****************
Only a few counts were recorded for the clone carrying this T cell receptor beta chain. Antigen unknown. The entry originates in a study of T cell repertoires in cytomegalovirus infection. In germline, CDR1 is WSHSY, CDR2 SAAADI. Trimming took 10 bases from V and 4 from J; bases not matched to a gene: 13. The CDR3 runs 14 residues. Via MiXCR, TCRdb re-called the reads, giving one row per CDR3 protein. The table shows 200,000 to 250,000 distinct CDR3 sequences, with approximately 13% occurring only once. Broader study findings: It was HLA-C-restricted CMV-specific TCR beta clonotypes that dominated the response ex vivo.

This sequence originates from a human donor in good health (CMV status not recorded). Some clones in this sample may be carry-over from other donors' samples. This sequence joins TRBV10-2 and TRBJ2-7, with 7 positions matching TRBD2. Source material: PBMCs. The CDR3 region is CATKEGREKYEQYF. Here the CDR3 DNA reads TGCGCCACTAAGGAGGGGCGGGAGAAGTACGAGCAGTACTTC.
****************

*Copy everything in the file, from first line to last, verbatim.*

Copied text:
Only a few counts were recorded for the clone carrying this T cell receptor beta chain. Antigen unknown. The entry originates in a study of T cell repertoires in cytomegalovirus infection. In germline, CDR1 is WSHSY, CDR2 SAAADI. Trimming took 10 bases from V and 4 from J; bases not matched to a gene: 13. The CDR3 runs 14 residues. Via MiXCR, TCRdb re-called the reads, giving one row per CDR3 protein. The table shows 200,000 to 250,000 distinct CDR3 sequences, with approximately 13% occurring only once. Broader study findings: It was HLA-C-restricted CMV-specific TCR beta clonotypes that dominated the response ex vivo.

This sequence originates from a human donor in good health (CMV status not recorded). Some clones in this sample may be carry-over from other donors' samples. This sequence joins TRBV10-2 and TRBJ2-7, with 7 positions matching TRBD2. Source material: PBMCs. The CDR3 region is CATKEGREKYEQYF. Here the CDR3 DNA reads TGCGCCACTAAGGAGGGGCGGGAGAAGTACGAGCAGTACTTC.